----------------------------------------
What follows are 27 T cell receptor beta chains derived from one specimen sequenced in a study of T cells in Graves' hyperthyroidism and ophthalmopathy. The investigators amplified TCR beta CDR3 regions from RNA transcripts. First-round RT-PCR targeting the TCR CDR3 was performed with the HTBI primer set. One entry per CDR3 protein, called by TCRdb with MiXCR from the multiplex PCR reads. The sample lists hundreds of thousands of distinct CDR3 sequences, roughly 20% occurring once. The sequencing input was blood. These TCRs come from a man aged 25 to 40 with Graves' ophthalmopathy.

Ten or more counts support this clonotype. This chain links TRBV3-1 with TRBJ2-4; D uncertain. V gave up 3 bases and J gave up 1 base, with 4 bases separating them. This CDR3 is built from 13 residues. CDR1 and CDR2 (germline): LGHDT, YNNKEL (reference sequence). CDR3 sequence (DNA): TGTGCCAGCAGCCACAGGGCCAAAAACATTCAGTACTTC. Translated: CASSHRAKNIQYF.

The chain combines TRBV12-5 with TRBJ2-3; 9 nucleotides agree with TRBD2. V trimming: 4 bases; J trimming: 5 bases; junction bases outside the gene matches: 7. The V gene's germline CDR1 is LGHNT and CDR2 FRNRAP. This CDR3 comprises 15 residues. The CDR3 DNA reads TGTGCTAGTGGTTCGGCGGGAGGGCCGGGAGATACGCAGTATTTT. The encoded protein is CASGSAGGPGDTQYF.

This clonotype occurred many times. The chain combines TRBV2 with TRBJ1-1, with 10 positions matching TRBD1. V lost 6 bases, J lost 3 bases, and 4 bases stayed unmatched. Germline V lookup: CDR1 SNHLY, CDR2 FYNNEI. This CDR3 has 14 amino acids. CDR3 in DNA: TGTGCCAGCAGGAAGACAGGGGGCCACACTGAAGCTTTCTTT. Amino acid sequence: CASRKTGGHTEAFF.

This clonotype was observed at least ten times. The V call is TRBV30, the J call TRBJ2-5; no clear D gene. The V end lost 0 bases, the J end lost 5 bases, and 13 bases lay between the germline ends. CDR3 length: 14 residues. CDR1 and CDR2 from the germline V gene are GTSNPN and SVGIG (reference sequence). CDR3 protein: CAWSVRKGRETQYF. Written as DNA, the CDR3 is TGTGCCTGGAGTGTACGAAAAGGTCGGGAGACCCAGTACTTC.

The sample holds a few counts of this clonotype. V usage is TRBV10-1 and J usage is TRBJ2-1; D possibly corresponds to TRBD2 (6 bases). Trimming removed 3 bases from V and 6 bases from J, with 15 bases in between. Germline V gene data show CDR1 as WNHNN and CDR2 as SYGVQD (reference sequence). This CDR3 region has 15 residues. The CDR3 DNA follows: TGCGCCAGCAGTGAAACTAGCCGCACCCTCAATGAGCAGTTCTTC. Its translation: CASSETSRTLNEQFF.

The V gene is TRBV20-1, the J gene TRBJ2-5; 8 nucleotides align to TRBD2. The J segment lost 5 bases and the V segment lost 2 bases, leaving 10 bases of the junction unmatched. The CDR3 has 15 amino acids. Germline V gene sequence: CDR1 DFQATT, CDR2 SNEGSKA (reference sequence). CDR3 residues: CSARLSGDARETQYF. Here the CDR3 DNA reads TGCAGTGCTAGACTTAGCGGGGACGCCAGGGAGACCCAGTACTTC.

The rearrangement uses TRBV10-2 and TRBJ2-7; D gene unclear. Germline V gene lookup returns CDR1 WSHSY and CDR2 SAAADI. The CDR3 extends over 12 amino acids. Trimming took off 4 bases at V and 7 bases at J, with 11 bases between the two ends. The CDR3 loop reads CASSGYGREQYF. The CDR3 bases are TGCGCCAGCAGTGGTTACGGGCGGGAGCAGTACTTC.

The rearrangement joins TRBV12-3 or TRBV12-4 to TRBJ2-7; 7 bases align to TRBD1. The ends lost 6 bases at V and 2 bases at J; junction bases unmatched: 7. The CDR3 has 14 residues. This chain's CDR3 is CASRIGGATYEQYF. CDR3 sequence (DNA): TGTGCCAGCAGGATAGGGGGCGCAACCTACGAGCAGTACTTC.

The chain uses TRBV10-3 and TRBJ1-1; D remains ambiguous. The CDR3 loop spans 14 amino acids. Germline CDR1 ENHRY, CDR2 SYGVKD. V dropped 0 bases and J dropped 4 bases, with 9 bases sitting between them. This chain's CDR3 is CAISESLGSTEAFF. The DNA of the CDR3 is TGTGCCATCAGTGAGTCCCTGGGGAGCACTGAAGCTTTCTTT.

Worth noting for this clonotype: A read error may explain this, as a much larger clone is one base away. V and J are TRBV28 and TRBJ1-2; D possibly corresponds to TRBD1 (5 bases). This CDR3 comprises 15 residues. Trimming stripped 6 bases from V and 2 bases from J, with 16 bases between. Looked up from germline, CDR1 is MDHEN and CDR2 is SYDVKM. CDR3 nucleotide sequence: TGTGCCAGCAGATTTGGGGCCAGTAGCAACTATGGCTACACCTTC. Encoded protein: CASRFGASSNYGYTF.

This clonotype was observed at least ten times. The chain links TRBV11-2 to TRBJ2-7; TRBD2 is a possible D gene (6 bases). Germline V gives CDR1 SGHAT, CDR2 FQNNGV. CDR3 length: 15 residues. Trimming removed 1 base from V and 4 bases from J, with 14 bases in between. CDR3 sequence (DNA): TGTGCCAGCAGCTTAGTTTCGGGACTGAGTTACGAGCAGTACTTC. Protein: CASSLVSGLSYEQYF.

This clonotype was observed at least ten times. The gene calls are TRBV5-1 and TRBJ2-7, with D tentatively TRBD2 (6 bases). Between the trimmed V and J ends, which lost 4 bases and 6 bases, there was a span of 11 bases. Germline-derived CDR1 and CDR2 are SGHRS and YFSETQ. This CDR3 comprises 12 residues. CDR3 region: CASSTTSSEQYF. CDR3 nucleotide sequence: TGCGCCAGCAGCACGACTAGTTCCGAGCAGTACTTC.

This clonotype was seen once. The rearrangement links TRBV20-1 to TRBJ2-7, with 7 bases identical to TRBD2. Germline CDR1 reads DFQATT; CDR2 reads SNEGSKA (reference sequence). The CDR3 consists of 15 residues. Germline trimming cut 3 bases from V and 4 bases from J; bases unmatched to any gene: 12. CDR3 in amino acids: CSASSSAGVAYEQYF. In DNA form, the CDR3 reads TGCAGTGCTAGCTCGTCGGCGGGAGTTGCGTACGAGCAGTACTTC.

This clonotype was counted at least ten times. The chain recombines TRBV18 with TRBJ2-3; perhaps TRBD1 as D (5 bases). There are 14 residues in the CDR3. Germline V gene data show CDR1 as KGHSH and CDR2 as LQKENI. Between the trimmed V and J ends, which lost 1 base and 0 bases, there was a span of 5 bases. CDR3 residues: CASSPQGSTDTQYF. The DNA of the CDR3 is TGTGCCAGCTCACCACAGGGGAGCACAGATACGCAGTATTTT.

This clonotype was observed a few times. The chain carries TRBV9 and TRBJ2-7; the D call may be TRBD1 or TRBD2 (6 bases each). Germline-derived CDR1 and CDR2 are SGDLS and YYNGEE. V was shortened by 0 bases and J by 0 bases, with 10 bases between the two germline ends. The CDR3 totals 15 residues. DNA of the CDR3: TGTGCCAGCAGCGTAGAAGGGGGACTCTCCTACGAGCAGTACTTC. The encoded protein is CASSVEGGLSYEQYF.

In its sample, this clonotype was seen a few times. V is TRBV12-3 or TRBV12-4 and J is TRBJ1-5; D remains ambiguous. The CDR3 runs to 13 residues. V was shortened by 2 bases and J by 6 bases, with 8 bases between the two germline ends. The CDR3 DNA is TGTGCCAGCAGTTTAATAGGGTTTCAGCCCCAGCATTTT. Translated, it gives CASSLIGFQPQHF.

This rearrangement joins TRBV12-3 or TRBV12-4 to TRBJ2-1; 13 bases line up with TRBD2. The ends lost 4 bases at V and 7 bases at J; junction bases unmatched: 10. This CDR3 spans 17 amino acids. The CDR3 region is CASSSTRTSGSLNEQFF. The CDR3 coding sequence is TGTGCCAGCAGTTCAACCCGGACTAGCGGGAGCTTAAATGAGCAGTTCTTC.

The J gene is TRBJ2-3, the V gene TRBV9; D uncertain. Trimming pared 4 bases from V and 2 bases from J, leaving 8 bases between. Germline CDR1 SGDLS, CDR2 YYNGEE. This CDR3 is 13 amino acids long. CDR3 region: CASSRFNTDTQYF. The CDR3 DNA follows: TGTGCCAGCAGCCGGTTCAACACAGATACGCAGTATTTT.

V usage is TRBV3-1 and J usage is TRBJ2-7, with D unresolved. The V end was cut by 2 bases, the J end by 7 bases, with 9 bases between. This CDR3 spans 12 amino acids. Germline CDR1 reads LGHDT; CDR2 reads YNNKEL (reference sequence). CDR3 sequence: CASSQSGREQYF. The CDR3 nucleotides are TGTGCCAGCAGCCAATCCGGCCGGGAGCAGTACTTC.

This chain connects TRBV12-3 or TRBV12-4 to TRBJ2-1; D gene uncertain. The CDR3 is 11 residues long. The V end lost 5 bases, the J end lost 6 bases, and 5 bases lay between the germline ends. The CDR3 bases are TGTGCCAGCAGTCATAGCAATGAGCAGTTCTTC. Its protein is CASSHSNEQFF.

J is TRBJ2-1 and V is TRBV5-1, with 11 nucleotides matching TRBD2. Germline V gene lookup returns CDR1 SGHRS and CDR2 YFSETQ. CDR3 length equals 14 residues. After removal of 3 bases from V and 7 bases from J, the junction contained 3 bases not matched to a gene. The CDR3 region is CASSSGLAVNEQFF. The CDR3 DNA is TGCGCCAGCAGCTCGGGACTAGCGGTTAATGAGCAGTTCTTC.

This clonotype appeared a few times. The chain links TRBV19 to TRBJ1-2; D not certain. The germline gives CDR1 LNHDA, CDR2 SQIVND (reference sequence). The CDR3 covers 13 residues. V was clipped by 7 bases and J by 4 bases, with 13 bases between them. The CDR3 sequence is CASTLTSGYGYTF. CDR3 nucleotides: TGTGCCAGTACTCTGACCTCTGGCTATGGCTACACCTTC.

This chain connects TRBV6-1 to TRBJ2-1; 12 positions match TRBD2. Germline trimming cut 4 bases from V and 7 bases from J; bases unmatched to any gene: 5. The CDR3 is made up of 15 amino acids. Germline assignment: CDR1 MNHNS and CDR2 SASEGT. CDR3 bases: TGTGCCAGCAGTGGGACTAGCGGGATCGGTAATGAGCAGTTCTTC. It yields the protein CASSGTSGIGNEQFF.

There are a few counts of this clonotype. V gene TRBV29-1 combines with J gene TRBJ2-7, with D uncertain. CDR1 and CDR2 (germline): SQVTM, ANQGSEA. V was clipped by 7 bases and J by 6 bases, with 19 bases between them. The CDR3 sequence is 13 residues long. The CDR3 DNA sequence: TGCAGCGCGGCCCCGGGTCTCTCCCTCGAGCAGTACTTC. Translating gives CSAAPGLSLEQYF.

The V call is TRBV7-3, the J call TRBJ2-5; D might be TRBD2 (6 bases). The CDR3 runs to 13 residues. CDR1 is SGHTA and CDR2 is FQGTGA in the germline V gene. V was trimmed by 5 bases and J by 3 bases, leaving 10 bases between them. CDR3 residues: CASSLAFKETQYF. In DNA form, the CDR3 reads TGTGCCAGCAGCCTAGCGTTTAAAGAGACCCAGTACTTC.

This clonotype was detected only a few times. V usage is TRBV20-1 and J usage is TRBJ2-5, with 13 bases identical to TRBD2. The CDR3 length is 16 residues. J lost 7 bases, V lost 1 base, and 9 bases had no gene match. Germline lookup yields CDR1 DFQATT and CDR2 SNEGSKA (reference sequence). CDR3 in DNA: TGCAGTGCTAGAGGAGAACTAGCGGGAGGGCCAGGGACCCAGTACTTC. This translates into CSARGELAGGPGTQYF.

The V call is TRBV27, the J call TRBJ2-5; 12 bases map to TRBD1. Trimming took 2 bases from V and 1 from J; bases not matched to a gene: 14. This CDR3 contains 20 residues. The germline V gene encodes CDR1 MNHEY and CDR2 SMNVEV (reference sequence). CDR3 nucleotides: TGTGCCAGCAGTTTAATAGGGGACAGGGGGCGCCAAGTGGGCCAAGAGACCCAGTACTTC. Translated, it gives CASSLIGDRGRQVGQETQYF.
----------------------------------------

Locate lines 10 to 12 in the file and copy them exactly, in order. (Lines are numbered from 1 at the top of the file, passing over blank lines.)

The chain uses TRBV10-3 and TRBJ1-1; D remains ambiguous. The CDR3 loop spans 14 amino acids. Germline CDR1 ENHRY, CDR2 SYGVKD. V dropped 0 bases and J dropped 4 bases, with 9 bases sitting between them. This chain's CDR3 is CAISESLGSTEAFF. The DNA of the CDR3 is TGTGCCATCAGTGAGTCCCTGGGGAGCACTGAAGCTTTCTTT.

Worth noting for this clonotype: A read error may explain this, as a much larger clone is one base away. V and J are TRBV28 and TRBJ1-2; D possibly corresponds to TRBD1 (5 bases). This CDR3 comprises 15 residues. Trimming stripped 6 bases from V and 2 bases from J, with 16 bases between. Looked up from germline, CDR1 is MDHEN and CDR2 is SYDVKM. CDR3 nucleotide sequence: TGTGCCAGCAGATTTGGGGCCAGTAGCAACTATGGCTACACCTTC. Encoded protein: CASRFGASSNYGYTF.

This clonotype was observed at least ten times. The chain links TRBV11-2 to TRBJ2-7; TRBD2 is a possible D gene (6 bases). Germline V gives CDR1 SGHAT, CDR2 FQNNGV. CDR3 length: 15 residues. Trimming removed 1 base from V and 4 bases from J, with 14 bases in between. CDR3 sequence (DNA): TGTGCCAGCAGCTTAGTTTCGGGACTGAGTTACGAGCAGTACTTC. Protein: CASSLVSGLSYEQYF.